FRANCE 24 / BATTLE FOR WORLD – November 12, 2018: The article highlights that after years of low, low prices, fed by near-zero interest rates in a convalescing economy, Americans are waking up to costlier consumer living, to their surprise.
Americans are finding that everyday household staples like diapers, toothpaste, shampoo and dishwashing liquid — not to mention soft drinks, cookies, chocolate, cat litter and auto products — have all started getting more expensive, a trend expected to continue early next year.
During the most recent earnings season, companies announced that these price hikes have typically ranged from two percent to 10 percent. And they also stand in stark contrast to the usually unending sales and promotions from major retailers like Walmart and Amazon.
According to the reason, the higher prices are aimed to pad revenues for companies like Apple, which has just raised sticker prices for its new MacBook Air laptops and iPads by 20 percent and 25 percent.
But for a growing number of businesses, they also represent a response to mounting transportation costs. And the stronger US dollar is similarly cutting into foreign earnings — while a tight labor supply is at last pushing up wages.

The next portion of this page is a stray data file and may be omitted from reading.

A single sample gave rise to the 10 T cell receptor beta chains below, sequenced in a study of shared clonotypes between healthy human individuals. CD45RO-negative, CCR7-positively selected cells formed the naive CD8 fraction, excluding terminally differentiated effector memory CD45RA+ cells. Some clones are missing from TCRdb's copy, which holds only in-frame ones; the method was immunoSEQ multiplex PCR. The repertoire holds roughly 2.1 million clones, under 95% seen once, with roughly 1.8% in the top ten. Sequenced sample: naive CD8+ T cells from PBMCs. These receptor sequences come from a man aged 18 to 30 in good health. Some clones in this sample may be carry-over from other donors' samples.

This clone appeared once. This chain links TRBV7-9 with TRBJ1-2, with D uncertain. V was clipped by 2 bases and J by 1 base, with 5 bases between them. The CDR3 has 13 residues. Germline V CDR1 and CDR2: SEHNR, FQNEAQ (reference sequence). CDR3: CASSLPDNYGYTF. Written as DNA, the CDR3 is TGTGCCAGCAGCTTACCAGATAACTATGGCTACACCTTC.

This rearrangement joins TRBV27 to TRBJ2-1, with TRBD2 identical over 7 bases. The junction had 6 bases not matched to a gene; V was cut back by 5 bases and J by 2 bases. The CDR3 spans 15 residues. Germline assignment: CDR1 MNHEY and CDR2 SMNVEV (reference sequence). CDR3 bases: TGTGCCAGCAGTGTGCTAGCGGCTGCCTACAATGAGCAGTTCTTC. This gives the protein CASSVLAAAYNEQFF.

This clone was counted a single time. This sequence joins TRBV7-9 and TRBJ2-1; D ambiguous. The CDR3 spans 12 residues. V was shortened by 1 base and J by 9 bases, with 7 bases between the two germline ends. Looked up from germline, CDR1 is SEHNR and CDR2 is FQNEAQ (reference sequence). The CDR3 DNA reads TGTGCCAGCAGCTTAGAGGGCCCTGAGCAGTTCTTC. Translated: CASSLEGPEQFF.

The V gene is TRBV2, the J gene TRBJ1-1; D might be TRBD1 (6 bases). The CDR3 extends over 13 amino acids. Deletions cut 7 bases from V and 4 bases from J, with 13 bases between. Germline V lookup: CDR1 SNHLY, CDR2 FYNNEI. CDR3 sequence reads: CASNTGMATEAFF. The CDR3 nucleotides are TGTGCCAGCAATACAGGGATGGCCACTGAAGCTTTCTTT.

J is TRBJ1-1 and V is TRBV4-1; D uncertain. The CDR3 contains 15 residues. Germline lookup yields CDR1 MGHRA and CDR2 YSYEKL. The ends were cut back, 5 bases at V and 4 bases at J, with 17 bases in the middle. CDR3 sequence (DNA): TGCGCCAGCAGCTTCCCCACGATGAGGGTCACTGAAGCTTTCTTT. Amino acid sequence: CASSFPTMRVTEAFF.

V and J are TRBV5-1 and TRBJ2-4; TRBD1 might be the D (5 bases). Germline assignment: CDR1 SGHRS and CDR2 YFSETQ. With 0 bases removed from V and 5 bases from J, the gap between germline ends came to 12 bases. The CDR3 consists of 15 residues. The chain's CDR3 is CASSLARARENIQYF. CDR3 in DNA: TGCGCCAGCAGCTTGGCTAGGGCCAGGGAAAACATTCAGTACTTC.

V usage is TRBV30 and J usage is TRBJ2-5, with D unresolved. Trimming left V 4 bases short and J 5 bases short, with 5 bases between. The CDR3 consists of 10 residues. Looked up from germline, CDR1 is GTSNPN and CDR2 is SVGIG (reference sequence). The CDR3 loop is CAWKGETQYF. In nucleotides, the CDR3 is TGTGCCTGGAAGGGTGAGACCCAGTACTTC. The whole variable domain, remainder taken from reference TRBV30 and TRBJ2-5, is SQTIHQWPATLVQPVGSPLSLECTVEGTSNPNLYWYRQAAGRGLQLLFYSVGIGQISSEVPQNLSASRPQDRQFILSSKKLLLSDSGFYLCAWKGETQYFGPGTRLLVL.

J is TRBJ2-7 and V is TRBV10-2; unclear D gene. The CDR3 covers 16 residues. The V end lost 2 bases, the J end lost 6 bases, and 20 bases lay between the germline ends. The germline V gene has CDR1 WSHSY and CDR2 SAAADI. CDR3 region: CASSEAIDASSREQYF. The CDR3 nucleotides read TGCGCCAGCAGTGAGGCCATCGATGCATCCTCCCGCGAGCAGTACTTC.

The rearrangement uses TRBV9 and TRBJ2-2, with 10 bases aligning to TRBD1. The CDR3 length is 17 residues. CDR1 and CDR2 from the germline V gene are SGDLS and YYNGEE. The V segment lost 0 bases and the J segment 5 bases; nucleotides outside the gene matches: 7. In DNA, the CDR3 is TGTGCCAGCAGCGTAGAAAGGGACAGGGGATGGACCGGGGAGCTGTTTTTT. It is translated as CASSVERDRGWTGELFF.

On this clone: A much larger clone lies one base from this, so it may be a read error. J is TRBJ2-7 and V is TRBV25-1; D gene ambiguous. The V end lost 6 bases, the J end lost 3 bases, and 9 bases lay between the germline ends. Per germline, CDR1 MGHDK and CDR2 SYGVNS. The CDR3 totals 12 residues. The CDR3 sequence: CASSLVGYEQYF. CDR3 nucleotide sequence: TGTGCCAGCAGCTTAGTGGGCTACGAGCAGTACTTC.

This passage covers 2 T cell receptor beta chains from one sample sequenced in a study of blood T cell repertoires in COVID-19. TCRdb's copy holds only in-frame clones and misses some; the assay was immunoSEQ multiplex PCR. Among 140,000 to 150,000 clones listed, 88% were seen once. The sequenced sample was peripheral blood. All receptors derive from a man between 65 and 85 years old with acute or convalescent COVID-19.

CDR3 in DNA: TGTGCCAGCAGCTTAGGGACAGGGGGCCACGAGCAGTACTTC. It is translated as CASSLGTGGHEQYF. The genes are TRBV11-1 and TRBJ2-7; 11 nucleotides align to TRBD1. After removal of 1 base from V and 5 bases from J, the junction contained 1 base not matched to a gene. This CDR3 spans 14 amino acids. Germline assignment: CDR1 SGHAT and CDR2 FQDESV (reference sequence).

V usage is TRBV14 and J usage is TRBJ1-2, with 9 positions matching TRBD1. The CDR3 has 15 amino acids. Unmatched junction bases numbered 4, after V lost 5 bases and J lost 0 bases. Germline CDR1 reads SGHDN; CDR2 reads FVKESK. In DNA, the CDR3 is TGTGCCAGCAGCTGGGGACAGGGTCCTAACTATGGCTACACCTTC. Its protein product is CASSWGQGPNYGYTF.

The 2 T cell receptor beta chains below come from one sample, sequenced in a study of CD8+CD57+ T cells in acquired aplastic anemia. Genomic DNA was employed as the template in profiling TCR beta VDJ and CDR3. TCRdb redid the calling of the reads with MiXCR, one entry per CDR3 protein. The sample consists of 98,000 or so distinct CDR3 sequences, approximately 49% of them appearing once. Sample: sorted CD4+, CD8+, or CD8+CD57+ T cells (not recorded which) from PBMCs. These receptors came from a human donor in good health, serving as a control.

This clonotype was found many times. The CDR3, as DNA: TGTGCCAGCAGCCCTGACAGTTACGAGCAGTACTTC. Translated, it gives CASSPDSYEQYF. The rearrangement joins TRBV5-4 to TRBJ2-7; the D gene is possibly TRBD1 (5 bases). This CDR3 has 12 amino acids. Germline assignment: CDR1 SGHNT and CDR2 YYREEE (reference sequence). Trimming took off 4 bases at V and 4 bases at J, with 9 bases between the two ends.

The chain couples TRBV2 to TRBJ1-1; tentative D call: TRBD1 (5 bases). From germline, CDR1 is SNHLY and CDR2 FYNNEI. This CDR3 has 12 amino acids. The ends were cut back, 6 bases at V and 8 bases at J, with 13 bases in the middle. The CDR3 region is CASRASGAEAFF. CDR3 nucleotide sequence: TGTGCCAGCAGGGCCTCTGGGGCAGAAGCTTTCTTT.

Businesses for the moment believe that Americans are willing to pay more, with consumer confidence near record highs, but it remains to be seen if the trend will continue.
BLOOMBERG / BATTLE FOR WORLD – November 21, 2018: The articles highlights the story of L., a 57-year-old anthropology professor. It was just after 10 p.m. on an overcast September night in Los Angeles, and L. was tired from a long day of class prep, teaching, and grading papers; fed her Chihuahua-dachshund mix a freeze-dried chicken strip, swapped her cigarette trousers for stretchy black yoga pants, and began to unfold a set of white sheets and a beige cotton blanket to make up her bed.
But first, she had to recline the passenger seat of her 2015 Nissan Leaf as far as it would go—that being her bed in the parking lot she had called home for almost three months. Playing on her iPad The Late Show with Stephen Colbert as she drifted off for another night. “Like sleeping on an airplane—but not in first class,” she said. That was in part by design. “I don’t want to get more comfortable. I want to get out of here.”